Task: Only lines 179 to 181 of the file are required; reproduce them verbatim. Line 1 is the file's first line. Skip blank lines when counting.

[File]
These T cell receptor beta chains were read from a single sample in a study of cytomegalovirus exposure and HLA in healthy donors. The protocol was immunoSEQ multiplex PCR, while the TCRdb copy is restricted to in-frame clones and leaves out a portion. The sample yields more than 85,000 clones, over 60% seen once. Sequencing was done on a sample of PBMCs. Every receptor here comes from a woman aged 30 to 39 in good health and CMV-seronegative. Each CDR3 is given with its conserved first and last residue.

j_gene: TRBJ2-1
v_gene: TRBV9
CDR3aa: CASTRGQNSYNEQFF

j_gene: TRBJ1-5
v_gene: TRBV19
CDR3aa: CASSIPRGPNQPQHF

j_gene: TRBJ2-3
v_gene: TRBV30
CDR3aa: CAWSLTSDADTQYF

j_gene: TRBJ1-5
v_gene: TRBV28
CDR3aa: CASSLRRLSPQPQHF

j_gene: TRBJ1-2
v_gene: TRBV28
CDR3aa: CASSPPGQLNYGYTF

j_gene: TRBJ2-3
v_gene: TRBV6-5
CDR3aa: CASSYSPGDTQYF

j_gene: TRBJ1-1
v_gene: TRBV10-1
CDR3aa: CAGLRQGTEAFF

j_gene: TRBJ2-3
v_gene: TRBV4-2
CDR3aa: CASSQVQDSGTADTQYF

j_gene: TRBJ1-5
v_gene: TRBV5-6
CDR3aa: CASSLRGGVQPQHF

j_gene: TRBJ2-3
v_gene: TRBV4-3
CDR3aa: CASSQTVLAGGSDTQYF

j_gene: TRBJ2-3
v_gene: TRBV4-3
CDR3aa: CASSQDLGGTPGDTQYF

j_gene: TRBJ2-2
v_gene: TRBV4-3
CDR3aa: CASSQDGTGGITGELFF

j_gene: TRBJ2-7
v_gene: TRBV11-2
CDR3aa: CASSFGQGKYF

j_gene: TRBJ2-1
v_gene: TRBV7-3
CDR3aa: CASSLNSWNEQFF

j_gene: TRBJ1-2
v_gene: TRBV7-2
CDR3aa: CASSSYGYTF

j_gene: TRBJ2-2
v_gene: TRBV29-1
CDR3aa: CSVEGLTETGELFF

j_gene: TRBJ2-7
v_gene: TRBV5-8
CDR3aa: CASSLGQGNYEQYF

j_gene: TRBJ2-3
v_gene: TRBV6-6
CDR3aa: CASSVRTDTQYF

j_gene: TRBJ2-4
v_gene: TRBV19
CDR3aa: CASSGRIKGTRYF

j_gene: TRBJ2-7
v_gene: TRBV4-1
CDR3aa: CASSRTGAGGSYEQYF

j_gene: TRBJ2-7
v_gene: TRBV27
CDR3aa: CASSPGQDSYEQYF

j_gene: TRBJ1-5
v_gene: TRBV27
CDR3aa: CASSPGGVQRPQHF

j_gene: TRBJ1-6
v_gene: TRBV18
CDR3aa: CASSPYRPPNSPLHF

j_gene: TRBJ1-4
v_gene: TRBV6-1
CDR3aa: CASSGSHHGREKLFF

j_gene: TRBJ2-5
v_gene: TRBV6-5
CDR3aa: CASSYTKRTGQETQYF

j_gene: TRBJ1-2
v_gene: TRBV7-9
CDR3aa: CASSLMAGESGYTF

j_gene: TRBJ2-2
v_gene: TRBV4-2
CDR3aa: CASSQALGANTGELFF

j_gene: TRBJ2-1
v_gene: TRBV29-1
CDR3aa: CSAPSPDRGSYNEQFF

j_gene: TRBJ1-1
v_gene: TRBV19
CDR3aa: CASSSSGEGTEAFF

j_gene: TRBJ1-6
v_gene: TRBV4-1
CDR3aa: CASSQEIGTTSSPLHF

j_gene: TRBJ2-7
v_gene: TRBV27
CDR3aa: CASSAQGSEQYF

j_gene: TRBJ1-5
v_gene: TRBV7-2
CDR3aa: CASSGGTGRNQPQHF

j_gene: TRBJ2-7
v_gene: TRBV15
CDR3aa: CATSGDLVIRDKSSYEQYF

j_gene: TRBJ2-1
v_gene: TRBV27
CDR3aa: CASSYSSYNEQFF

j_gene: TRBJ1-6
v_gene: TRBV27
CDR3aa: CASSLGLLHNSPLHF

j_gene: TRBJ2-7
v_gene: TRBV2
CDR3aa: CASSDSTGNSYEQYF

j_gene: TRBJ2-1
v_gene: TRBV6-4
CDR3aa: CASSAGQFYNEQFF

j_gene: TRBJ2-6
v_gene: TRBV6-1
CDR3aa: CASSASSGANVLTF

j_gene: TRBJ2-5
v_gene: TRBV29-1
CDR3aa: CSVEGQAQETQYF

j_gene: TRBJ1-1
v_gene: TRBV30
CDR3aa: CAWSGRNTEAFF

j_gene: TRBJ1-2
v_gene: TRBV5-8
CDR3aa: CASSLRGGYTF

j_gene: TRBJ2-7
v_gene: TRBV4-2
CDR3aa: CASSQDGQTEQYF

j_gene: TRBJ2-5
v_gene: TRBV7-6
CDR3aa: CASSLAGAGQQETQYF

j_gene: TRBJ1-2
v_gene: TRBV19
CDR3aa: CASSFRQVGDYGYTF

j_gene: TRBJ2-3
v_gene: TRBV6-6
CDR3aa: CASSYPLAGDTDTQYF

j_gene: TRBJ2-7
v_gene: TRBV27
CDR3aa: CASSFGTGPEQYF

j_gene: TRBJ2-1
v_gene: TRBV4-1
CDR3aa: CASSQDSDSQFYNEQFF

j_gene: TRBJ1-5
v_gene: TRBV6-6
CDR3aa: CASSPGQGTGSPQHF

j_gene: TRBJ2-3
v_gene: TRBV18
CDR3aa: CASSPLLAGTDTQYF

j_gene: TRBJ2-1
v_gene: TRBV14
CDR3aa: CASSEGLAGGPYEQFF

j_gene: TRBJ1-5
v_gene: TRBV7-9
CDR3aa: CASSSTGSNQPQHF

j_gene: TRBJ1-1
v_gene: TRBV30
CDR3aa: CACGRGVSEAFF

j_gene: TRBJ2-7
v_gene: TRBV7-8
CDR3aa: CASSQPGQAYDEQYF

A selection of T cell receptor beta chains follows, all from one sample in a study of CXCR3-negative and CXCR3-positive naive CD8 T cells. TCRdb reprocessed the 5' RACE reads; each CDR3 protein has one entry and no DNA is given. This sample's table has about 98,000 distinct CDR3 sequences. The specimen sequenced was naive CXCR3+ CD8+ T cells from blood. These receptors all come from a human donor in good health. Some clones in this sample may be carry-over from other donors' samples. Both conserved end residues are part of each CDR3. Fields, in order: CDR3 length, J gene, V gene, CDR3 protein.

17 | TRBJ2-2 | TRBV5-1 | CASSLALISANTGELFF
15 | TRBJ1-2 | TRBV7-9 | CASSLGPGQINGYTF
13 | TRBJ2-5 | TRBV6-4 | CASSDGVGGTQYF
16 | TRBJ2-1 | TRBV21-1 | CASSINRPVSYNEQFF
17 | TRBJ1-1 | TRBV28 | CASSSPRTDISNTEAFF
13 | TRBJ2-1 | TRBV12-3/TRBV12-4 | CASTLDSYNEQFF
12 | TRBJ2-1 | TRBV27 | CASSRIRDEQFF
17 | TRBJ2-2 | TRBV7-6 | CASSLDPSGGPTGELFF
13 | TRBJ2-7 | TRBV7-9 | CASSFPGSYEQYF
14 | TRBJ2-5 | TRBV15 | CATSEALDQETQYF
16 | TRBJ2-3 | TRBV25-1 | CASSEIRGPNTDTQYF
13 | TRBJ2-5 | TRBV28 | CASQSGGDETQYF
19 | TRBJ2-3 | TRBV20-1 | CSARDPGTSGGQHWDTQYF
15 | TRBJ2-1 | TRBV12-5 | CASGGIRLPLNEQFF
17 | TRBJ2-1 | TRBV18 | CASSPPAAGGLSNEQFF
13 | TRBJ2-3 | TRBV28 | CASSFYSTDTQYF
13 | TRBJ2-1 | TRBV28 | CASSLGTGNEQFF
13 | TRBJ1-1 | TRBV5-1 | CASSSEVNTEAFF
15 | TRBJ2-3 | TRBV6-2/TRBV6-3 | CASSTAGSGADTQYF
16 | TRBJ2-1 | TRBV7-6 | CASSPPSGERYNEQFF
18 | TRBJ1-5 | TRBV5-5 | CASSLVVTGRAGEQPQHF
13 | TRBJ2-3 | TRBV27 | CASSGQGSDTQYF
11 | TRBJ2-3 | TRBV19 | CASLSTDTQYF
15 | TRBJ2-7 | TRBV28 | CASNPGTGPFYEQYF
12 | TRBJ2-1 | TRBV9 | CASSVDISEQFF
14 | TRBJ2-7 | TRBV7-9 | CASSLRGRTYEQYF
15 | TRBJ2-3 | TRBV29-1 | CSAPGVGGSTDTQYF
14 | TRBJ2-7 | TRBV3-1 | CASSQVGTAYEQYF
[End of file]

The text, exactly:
13 | TRBJ1-1 | TRBV5-1 | CASSSEVNTEAFF
15 | TRBJ2-3 | TRBV6-2/TRBV6-3 | CASSTAGSGADTQYF
16 | TRBJ2-1 | TRBV7-6 | CASSPPSGERYNEQFF